Jim Watson, the Mayor of Ottawa, has signed an anti-abortion proclamation that uses phrases like “sanctity of human life” and which declared that today is “Respect for Life Day.” In other news, 10,000 people are going to protest abortion in front of Parliament this afternoon. Apparently both of these things happen every year but no one noticed before Twitter.
In a press conference on Wednesday, Watson stated that while he personally does not agree with the statement, his signing it agrees with city policy. According to the Ottawa Citizen, he said:
“I don’t happen to agree with those who (want to) take away a woman’s right to choose. But at the same time, it’s not the mayor’s personal beliefs and hunches that should rule the day.”
He also told the CBC that, “If we start saying no based on my own personal views, we’re going to be ending up on the human rights commission, and I’m not prepared to bring the city through that.”
There are times when you don’t want politicians to cause human rights commissions and times when you do, and it seems a lot like Respect for Life Day would be a good reason to fall into category number two. This is also reminiscent of much of the US’s debate over DOMA — what is considered “beyond the pale” of legal enforcement — certainly you’d want a leader to exercise his personal beliefs if somehow a bill legalizing slavery or making women the property of their husbands came to his desk — and abortion and gay rights are hotspots of contention in this argument.
However, Watson did say that his personal beliefs did not support the proclamation, and that, if everything agreed with policies, he would be willing to proclaim a day named after Dr. Henry Morgentaler, an abortion rights activist who ran a clinic in Toronto, was convicted, and (eventually) had a few laws overturned, Roe v. Wade style.
In 2001, the city of Ottawa created a policy to prevent a mayor’s personal opinions from controlling which proclamations are read. Watson also stated that as long as everything’s legal, he has no problem reading assorted proclamations regardless of which side of a given issue they fall on. Additionally, reading one doesn’t mean the mayor, the city, or anyone besides the people supporting it endorse it. In some ways this is good — if the situation were reversed, it would be a lot more sickening to have politicians’ personal opinions prevent something like Morgentaler Day. Or, as happened before the policy change, to have a mayor refuse to include “bisexual and transgender” in a Gay Pride Week proclamation (which led to a human rights commission complaint against the city).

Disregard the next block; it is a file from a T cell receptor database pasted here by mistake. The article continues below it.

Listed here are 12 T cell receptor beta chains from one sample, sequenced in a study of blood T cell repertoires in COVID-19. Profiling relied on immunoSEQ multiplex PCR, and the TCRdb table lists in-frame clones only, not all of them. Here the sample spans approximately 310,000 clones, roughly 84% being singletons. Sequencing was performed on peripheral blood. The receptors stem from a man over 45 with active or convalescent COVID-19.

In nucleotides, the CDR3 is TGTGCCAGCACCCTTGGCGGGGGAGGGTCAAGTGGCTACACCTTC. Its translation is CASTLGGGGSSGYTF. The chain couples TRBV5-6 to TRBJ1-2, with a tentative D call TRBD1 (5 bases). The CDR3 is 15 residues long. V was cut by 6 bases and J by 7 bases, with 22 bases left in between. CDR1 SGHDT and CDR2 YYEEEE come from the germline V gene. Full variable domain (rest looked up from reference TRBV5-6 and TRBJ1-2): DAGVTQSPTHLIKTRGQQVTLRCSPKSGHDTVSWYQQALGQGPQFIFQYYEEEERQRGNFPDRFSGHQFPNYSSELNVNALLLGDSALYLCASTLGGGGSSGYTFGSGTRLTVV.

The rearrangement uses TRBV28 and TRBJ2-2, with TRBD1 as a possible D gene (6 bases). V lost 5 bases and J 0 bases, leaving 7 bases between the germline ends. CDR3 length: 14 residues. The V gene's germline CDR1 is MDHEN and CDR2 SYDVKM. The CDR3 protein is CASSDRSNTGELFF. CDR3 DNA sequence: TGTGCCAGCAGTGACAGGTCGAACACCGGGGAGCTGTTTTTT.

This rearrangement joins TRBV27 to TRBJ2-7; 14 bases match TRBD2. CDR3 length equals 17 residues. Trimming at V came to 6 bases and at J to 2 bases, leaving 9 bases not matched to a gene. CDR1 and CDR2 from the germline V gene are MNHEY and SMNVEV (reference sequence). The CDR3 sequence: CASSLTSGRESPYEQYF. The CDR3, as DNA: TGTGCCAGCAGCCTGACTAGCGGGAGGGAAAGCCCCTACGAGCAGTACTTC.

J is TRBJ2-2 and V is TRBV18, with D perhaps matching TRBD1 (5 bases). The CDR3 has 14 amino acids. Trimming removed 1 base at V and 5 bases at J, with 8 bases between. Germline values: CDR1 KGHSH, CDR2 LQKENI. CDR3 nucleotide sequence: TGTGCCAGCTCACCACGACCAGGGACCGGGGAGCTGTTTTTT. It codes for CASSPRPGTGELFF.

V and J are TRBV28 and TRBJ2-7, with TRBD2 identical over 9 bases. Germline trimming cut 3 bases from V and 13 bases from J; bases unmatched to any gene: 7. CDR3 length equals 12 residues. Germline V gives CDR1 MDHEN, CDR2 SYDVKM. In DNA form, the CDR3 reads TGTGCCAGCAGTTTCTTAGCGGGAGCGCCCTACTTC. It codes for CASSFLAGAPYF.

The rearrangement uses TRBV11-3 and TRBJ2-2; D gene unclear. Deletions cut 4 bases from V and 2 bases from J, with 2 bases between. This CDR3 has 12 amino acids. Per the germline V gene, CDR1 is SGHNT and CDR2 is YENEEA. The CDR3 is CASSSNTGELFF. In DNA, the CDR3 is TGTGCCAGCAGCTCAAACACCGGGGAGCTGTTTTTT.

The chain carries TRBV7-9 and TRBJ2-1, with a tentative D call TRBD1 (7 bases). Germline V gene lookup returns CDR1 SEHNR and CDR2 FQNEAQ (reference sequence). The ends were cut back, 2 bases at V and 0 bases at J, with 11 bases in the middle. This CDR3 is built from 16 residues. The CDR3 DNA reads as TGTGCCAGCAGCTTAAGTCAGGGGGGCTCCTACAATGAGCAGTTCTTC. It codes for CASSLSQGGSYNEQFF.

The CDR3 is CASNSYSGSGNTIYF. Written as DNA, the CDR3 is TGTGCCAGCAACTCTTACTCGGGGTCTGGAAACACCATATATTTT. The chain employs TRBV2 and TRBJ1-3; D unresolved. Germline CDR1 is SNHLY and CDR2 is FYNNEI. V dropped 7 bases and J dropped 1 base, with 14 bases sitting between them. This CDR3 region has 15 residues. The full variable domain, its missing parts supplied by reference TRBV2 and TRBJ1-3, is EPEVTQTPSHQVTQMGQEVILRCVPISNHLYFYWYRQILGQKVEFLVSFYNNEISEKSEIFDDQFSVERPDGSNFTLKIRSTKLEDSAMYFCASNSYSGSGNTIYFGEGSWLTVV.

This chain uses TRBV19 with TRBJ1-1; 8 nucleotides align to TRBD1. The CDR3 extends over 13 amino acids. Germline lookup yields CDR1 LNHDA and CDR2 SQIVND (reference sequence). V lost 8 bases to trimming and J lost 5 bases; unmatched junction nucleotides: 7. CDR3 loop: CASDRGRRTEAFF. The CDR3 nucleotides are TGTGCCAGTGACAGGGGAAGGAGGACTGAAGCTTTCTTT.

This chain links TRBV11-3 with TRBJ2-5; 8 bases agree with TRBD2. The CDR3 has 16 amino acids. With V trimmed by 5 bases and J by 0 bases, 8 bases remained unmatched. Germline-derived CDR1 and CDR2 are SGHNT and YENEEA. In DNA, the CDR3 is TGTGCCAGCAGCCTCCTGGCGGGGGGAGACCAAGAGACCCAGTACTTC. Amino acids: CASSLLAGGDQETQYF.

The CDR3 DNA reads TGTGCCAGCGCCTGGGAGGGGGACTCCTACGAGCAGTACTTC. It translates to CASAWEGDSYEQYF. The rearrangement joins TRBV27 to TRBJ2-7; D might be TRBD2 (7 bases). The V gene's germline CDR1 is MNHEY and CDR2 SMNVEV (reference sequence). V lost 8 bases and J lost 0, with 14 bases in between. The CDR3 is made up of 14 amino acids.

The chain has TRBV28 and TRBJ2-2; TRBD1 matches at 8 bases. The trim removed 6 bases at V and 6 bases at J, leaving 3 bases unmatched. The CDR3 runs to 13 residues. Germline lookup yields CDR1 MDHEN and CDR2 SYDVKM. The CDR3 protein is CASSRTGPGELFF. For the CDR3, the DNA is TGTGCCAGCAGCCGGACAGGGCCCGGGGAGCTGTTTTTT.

Respect for Life Day also coincides with the National March for Life, a rally that wants to convince the federal government to revisit the abortion debate. According to the president of the group, Jim Hughes,
“The National March for Life gives Canadians an opportunity to join together and send the newly elected government a clear message that abortion is an important issue. In the past 40 years, over 3.5 million babies have been aborted, and it’s time the Harper government re-opens the debate.”
In an interview with the CBC, Melanie Stafford, a member of Ottawa’s Pro-Choice Coalition, said: “[the proclamation] uses dangerous language around the rights to the unborn, as if the unborn is a separate entity to the woman carrying that pregnancy.”
Proclamations themselves are a little too easy. See also: that time Rick Mercer launched a referendum to demand that the government of Canada force Stockwell Day to change his name to Doris (which, if the Alliance party had formed the government, there would have been an actual real referendum about). They’re also more or less meaningless most of the time. Until they’re about something like this.
Photos of the 2008 March for Life protest are from the Campaign Life Coalition.